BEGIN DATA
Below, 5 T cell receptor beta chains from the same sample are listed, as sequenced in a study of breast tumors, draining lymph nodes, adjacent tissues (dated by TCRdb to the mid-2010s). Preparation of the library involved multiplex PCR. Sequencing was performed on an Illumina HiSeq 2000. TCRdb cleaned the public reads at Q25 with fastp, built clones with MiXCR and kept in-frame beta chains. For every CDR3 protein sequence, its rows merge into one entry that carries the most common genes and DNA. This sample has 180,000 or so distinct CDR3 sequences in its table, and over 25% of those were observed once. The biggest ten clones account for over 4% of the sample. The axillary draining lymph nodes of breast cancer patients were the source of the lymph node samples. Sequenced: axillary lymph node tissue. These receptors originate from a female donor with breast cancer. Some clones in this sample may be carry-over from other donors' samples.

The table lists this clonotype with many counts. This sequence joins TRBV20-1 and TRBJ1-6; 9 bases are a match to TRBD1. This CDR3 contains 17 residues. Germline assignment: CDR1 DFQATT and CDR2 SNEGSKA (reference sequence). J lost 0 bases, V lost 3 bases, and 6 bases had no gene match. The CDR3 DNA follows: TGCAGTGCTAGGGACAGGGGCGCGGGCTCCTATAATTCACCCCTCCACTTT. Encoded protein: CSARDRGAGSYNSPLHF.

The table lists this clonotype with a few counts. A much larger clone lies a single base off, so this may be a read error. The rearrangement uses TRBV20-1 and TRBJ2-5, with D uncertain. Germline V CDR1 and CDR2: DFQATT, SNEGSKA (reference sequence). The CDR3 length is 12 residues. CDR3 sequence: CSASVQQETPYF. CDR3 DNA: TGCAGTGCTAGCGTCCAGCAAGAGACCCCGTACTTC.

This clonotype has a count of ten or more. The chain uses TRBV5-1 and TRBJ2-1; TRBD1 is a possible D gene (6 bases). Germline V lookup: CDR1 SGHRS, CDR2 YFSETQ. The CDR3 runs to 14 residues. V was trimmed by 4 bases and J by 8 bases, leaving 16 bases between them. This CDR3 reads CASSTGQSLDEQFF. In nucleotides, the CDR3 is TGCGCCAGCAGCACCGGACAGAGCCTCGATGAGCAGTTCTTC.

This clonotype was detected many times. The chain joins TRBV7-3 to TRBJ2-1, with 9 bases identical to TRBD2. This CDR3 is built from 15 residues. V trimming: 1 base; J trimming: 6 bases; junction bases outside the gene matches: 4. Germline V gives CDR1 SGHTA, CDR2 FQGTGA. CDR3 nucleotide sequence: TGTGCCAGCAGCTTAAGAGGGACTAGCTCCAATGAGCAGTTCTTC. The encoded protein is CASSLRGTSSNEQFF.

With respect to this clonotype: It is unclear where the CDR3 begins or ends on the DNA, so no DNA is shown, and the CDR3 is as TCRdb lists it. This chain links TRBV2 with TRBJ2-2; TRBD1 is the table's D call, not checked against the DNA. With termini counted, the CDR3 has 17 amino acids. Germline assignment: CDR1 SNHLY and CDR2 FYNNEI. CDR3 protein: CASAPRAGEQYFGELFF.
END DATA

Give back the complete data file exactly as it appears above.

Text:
Below, 5 T cell receptor beta chains from the same sample are listed, as sequenced in a study of breast tumors, draining lymph nodes, adjacent tissues (dated by TCRdb to the mid-2010s). Preparation of the library involved multiplex PCR. Sequencing was performed on an Illumina HiSeq 2000. TCRdb cleaned the public reads at Q25 with fastp, built clones with MiXCR and kept in-frame beta chains. For every CDR3 protein sequence, its rows merge into one entry that carries the most common genes and DNA. This sample has 180,000 or so distinct CDR3 sequences in its table, and over 25% of those were observed once. The biggest ten clones account for over 4% of the sample. The axillary draining lymph nodes of breast cancer patients were the source of the lymph node samples. Sequenced: axillary lymph node tissue. These receptors originate from a female donor with breast cancer. Some clones in this sample may be carry-over from other donors' samples.

The table lists this clonotype with many counts. This sequence joins TRBV20-1 and TRBJ1-6; 9 bases are a match to TRBD1. This CDR3 contains 17 residues. Germline assignment: CDR1 DFQATT and CDR2 SNEGSKA (reference sequence). J lost 0 bases, V lost 3 bases, and 6 bases had no gene match. The CDR3 DNA follows: TGCAGTGCTAGGGACAGGGGCGCGGGCTCCTATAATTCACCCCTCCACTTT. Encoded protein: CSARDRGAGSYNSPLHF.

The table lists this clonotype with a few counts. A much larger clone lies a single base off, so this may be a read error. The rearrangement uses TRBV20-1 and TRBJ2-5, with D uncertain. Germline V CDR1 and CDR2: DFQATT, SNEGSKA (reference sequence). The CDR3 length is 12 residues. CDR3 sequence: CSASVQQETPYF. CDR3 DNA: TGCAGTGCTAGCGTCCAGCAAGAGACCCCGTACTTC.

This clonotype has a count of ten or more. The chain uses TRBV5-1 and TRBJ2-1; TRBD1 is a possible D gene (6 bases). Germline V lookup: CDR1 SGHRS, CDR2 YFSETQ. The CDR3 runs to 14 residues. V was trimmed by 4 bases and J by 8 bases, leaving 16 bases between them. This CDR3 reads CASSTGQSLDEQFF. In nucleotides, the CDR3 is TGCGCCAGCAGCACCGGACAGAGCCTCGATGAGCAGTTCTTC.

This clonotype was detected many times. The chain joins TRBV7-3 to TRBJ2-1, with 9 bases identical to TRBD2. This CDR3 is built from 15 residues. V trimming: 1 base; J trimming: 6 bases; junction bases outside the gene matches: 4. Germline V gives CDR1 SGHTA, CDR2 FQGTGA. CDR3 nucleotide sequence: TGTGCCAGCAGCTTAAGAGGGACTAGCTCCAATGAGCAGTTCTTC. The encoded protein is CASSLRGTSSNEQFF.

With respect to this clonotype: It is unclear where the CDR3 begins or ends on the DNA, so no DNA is shown, and the CDR3 is as TCRdb lists it. This chain links TRBV2 with TRBJ2-2; TRBD1 is the table's D call, not checked against the DNA. With termini counted, the CDR3 has 17 amino acids. Germline assignment: CDR1 SNHLY and CDR2 FYNNEI. CDR3 protein: CASAPRAGEQYFGELFF.